# In general, is doing inference more difficult than making prediction?

My question comes from the following fact. I have been reading posts, blogs, lectures as well as books on machine learning. My impression is that machine learning practitioners seem to be indifferent to many things that statisticians/econometrics care about. In particular, machine learning practitioners emphasize prediction accuracy over inference.

One such example occurred when I was taking Andrew Ng's Machine Learning on Coursera. When he discusses Simple Linear Model, he mentioned nothing about the BLUE property of the estimators, or how heteroskedasticity would "invalidate" confidence interval. Instead, he focuses on gradient descent implementation and the concept of cross validation/ROC curve. These topics were not covered in my econometrics/statistics classes.

Another example occurred when I participated in Kaggle competitions. I was reading other people's code and thoughts. A large part of the participants just throw everything into SVM/random forest/XGBoost.

Yet another example is about stepwise model selection. This technique is widely used, at least online and on Kaggle. Many classical machine learning textbooks also cover it, such as Introduction to Statistical Learning. However, according to this answer (which is quite convincing), stepwise model selection faces lots of problem especially when it comes down to "discovering the true model". It seems to be that there are only two possibilities: either machine learning practitioners do not know the problem with stepwise, or they do but they do not care.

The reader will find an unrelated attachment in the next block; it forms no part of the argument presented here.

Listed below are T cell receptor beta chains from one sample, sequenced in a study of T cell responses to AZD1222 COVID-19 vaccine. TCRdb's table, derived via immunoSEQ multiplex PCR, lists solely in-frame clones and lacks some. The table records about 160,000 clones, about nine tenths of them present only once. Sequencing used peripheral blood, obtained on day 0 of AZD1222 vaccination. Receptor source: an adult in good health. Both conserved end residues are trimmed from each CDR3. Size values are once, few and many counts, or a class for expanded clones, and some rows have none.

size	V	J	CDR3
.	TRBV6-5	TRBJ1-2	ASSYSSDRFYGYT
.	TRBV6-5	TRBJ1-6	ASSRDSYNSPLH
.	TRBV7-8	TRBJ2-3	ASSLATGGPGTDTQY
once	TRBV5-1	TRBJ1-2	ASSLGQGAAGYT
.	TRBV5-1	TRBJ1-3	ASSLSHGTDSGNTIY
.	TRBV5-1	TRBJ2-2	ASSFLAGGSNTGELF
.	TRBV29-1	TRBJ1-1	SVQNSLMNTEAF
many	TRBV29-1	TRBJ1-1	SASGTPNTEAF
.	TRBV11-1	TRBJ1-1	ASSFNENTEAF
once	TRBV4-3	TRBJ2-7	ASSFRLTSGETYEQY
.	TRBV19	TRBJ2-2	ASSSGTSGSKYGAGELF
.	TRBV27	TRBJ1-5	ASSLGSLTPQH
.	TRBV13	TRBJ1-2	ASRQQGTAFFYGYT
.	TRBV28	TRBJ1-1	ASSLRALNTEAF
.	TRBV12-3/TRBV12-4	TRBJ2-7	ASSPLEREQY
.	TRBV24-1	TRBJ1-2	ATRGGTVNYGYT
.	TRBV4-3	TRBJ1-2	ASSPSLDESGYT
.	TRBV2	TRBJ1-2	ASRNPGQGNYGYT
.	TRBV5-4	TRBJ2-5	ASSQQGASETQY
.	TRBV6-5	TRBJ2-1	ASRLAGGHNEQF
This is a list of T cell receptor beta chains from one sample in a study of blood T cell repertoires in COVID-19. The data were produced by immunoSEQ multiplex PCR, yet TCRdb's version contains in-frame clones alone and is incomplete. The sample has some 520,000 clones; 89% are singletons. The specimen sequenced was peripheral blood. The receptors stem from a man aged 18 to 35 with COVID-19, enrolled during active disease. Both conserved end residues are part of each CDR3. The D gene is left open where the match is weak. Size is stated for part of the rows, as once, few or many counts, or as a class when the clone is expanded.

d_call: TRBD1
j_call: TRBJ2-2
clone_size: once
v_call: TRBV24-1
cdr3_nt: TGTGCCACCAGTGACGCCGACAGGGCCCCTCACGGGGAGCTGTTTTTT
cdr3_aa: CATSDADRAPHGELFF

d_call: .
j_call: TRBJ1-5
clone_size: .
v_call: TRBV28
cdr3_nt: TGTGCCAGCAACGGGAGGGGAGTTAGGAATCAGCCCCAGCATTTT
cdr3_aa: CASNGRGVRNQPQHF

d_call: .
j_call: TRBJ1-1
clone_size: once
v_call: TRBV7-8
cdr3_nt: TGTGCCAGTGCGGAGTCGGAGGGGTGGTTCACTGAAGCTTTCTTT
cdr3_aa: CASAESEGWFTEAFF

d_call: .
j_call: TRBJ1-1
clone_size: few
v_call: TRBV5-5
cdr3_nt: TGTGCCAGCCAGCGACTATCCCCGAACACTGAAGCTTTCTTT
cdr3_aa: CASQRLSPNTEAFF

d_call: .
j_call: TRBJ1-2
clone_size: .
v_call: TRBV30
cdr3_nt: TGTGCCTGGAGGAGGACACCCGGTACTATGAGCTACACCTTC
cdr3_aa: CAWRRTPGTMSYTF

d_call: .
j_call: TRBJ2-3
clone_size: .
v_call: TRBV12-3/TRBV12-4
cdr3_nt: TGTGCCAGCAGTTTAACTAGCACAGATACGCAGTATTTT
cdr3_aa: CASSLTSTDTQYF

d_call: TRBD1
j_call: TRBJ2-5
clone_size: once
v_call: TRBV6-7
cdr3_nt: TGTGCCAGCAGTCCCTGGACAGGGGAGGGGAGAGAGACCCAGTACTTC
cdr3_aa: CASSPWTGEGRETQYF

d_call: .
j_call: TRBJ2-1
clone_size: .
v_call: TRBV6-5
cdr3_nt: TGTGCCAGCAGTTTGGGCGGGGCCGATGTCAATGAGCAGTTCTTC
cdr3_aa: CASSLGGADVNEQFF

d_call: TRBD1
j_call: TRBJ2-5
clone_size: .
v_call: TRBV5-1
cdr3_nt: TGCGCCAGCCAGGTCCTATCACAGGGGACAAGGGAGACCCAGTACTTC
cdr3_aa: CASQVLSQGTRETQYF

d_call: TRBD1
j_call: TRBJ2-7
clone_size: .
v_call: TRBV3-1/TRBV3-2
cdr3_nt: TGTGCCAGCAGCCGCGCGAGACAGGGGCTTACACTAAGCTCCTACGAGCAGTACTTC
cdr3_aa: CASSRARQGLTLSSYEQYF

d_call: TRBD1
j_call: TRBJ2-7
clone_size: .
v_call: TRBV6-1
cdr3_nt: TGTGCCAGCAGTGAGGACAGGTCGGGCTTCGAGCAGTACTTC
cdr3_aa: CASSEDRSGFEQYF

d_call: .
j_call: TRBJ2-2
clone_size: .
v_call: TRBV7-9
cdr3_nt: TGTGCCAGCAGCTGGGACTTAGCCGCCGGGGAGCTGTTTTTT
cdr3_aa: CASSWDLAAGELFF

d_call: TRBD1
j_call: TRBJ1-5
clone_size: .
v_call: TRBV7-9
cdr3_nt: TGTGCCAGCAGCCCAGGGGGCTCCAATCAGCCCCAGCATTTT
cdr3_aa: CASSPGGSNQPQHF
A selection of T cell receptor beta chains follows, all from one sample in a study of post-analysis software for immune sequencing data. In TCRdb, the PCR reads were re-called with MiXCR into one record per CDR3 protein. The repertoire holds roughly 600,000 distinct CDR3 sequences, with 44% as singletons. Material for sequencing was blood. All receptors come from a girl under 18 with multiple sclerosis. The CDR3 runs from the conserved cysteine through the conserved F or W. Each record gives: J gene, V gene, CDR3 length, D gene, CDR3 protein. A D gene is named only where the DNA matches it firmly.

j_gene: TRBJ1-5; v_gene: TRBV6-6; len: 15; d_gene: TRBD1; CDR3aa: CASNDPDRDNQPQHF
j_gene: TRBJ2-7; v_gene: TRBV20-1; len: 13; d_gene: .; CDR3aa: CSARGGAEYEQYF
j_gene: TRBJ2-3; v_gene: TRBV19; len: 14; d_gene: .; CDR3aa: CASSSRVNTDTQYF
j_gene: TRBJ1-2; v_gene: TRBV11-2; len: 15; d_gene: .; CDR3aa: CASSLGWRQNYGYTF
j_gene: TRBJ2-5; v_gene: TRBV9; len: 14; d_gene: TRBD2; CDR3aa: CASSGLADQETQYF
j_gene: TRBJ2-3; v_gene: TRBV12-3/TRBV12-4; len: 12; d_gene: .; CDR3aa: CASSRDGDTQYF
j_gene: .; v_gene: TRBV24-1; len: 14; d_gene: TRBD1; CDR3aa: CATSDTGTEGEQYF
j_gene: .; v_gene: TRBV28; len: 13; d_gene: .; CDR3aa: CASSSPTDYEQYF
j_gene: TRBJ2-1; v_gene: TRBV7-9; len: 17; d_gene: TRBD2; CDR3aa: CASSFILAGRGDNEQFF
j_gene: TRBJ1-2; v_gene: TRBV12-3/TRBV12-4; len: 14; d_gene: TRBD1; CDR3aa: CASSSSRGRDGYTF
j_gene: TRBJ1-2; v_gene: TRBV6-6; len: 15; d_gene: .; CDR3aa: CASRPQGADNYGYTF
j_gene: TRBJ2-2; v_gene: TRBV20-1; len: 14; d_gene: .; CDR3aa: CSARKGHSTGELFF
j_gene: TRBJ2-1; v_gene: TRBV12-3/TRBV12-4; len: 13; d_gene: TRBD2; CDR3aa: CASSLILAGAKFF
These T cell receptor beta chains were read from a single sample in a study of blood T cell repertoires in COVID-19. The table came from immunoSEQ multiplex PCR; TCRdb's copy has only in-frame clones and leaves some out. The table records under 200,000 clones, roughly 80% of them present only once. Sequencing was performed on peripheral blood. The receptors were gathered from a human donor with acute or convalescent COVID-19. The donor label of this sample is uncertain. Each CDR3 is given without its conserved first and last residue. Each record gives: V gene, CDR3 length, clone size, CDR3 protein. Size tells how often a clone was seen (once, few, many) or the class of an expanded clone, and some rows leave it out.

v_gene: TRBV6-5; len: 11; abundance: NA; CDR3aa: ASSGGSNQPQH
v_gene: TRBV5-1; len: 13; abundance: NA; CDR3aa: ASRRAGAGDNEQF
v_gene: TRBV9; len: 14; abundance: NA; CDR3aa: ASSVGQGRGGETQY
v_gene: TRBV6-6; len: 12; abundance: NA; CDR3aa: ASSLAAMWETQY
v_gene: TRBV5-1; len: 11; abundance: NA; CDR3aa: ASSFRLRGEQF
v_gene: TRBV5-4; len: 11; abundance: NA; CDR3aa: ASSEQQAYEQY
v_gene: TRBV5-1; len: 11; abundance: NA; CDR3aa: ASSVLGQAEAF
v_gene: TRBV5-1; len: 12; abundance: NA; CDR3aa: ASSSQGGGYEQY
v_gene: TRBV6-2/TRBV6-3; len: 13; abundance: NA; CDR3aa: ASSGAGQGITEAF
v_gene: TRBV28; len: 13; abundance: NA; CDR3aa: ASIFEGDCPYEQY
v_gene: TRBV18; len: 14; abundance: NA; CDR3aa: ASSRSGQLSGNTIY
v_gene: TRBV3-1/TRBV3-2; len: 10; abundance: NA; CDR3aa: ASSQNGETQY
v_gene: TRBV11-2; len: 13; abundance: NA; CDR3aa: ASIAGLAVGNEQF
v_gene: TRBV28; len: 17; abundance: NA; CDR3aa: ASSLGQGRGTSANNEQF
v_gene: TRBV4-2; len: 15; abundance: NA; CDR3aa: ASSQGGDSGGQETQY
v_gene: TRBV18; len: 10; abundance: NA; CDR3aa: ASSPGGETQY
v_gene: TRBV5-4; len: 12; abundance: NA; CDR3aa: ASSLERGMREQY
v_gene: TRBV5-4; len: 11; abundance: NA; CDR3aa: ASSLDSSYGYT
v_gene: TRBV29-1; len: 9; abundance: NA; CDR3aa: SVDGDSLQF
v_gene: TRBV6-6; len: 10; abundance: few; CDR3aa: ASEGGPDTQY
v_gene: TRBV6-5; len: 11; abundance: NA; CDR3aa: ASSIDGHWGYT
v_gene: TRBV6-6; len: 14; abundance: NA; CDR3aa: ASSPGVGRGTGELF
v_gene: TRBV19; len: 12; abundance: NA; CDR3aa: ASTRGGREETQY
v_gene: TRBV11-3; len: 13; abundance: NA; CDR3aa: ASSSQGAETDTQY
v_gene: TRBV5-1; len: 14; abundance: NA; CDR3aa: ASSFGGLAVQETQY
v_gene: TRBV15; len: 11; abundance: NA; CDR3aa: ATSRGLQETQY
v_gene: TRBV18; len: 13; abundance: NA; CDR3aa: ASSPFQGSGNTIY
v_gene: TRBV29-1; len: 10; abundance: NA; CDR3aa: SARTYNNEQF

So here are my questions:

1. Is it true that (in general) machine learning practitioners focus on prediction and thus do not care about a lot of things which statisticians/economists care about?
2. If it is true, then what is the reason behind it? Is it because inference is more difficult in some sense?
3. There are tons of materials on machine learning (or prediction) online. If I am interested in learning about doing inference, however, what are some resources online that I can consult?

Update: I just realized that the word "inference" could potentially mean lots of stuff. What I meant by "inference" refers to questions such as

1. Did $X$ cause $Y$ or $Y$ caused $X$? Or more generally, what's the causal relations among $X_1,X_2,\cdots,X_n$?

2. Since "all models are wrong", how "wrong" is our model from the true model?

3. Given the information of a sample, what can we say about the population and how confident can we say that?

Due to my very limited statistics knowledge, I am not even sure whether those questions fall into the realm of statistics or not. But those are the types of questions which machine learning practitioners do not seem to care about. Perhaps statisticians do not care neither? I don't know.

• Brian D Ripley is cited on useR! 2004 with "To paraphrase provocatively, machine learning is statistics minus any checking of models and assumptions." The phrase has become part of the fortunes package on CRAN. This just to say, you are not alone with the Impression, that mathematical rigor is not always the main concern in machine learning. Sep 13 '16 at 6:03
• Leo Breiman tackles exactly this question in his 2001 paper "Statistical Modeling: the two cultures", which is a great read.
– skd
Sep 16 '16 at 9:19

First, I would have different perspective for machine learning. What you mentioned, Andrew Ng's Coursera lecture and Kaggle competition are not 100% of machine learning but some branches that targeted on practical applications. Real machine learning research should be the work that invent the random forest / SVM / gradient boosting model, which is fairly close to statistics / math.